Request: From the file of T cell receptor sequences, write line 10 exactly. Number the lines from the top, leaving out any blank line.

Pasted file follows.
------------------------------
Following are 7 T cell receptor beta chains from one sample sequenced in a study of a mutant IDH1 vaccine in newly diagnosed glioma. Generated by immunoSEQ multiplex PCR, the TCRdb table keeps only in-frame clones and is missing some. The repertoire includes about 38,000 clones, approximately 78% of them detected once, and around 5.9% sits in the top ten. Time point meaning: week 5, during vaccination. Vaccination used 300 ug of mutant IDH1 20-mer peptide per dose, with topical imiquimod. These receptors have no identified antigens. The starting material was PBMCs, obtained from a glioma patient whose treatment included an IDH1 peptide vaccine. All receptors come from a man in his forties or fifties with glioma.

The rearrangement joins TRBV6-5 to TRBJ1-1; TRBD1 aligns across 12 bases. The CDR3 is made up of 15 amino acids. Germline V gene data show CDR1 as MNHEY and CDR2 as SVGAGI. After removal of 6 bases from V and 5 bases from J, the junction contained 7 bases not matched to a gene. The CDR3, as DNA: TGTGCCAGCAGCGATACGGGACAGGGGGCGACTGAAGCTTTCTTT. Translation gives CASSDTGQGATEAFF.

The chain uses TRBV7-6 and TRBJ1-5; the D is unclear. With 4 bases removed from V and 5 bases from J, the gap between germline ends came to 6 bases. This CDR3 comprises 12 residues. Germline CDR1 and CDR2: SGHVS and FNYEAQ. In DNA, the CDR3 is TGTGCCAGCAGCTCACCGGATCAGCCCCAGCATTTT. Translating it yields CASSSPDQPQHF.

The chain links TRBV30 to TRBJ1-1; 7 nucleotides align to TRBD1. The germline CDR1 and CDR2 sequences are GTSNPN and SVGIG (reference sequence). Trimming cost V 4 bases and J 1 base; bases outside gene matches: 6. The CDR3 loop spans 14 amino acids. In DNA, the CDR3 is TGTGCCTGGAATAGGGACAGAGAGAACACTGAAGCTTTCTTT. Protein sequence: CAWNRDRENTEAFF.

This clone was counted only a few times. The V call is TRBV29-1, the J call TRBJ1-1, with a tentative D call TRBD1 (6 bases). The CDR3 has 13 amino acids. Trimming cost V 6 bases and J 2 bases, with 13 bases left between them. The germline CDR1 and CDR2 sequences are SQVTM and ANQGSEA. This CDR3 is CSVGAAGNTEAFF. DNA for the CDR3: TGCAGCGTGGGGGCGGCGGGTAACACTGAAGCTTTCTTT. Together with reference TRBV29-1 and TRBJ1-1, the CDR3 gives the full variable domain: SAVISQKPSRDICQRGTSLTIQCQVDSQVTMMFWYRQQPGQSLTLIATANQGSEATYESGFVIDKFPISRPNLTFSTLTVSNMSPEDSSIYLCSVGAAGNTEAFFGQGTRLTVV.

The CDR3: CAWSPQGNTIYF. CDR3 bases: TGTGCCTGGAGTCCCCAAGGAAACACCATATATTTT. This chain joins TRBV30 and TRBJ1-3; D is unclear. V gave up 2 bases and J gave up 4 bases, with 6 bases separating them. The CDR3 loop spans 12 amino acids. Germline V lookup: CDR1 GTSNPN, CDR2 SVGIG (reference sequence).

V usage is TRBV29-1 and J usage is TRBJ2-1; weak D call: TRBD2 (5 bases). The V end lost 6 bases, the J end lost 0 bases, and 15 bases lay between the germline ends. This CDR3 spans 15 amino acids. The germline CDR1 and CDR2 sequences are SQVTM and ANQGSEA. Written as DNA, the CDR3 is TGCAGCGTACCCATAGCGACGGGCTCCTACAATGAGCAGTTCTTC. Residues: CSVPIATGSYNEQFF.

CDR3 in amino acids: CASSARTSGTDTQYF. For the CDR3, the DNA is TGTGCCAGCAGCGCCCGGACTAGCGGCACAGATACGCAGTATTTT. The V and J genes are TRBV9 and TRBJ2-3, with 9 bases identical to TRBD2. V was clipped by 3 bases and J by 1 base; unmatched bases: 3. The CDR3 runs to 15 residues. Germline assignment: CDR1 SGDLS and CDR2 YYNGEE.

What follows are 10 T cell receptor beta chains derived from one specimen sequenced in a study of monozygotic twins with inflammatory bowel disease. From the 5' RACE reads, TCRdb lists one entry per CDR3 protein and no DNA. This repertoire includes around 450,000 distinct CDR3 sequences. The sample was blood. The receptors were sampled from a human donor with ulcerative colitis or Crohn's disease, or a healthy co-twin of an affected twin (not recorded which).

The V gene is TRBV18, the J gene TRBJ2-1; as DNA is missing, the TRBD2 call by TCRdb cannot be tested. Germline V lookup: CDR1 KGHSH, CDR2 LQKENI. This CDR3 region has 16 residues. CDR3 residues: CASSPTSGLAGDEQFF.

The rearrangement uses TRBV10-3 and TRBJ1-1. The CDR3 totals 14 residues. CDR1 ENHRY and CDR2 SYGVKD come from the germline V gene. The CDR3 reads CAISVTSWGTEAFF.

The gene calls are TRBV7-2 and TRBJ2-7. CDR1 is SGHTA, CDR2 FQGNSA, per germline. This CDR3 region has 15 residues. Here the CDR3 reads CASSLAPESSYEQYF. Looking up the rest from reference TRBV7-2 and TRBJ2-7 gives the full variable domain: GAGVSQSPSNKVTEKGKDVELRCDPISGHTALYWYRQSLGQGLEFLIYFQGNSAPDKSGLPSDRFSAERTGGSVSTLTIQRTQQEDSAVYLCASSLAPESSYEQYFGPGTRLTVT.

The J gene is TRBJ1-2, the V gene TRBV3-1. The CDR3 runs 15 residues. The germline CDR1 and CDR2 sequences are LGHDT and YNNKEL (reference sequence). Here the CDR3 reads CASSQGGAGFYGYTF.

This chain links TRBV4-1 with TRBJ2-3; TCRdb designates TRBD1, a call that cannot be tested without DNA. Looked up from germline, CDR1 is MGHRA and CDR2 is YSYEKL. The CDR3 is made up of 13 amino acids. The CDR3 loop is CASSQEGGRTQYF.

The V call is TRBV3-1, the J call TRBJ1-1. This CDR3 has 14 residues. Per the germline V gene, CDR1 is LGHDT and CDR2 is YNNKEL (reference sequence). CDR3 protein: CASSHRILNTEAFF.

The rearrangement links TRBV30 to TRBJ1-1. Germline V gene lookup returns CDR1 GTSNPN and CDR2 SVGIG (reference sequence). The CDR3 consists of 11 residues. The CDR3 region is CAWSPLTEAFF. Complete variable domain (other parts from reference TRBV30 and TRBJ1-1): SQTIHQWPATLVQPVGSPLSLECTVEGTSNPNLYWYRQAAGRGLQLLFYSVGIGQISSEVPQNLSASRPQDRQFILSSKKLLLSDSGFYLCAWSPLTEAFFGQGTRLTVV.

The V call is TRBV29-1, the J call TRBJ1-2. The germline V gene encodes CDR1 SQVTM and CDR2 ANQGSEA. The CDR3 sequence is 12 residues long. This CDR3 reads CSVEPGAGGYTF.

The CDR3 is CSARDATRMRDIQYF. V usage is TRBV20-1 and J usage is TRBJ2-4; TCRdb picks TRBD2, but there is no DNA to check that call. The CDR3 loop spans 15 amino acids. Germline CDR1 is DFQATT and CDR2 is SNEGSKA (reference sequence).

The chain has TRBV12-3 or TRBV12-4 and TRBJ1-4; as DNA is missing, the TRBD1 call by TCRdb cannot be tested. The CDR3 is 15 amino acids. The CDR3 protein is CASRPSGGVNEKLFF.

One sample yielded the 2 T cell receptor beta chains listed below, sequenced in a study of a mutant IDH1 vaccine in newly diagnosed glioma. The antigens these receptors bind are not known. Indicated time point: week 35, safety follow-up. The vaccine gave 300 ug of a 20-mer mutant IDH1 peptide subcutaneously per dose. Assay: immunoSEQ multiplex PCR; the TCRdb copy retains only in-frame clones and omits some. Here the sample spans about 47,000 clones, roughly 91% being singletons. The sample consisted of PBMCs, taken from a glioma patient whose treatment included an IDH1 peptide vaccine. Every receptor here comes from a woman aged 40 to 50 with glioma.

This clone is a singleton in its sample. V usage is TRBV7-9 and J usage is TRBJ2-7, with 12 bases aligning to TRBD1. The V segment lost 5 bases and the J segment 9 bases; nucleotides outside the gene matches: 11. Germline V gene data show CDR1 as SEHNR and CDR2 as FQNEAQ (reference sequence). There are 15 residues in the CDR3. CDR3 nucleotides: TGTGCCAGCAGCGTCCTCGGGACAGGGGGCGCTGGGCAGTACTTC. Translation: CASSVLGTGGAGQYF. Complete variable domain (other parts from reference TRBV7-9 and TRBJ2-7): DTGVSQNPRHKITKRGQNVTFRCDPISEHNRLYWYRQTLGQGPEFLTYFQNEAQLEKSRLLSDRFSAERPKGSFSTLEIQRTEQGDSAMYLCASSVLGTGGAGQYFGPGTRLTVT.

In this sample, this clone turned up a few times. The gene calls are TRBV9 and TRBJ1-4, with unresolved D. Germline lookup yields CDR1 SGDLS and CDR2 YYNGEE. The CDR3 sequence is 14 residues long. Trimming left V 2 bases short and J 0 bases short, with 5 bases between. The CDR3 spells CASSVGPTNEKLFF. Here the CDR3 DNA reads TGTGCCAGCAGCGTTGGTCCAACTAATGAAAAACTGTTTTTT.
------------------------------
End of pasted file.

The V gene is TRBV18, the J gene TRBJ2-1; as DNA is missing, the TRBD2 call by TCRdb cannot be tested. Germline V lookup: CDR1 KGHSH, CDR2 LQKENI. This CDR3 region has 16 residues. CDR3 residues: CASSPTSGLAGDEQFF.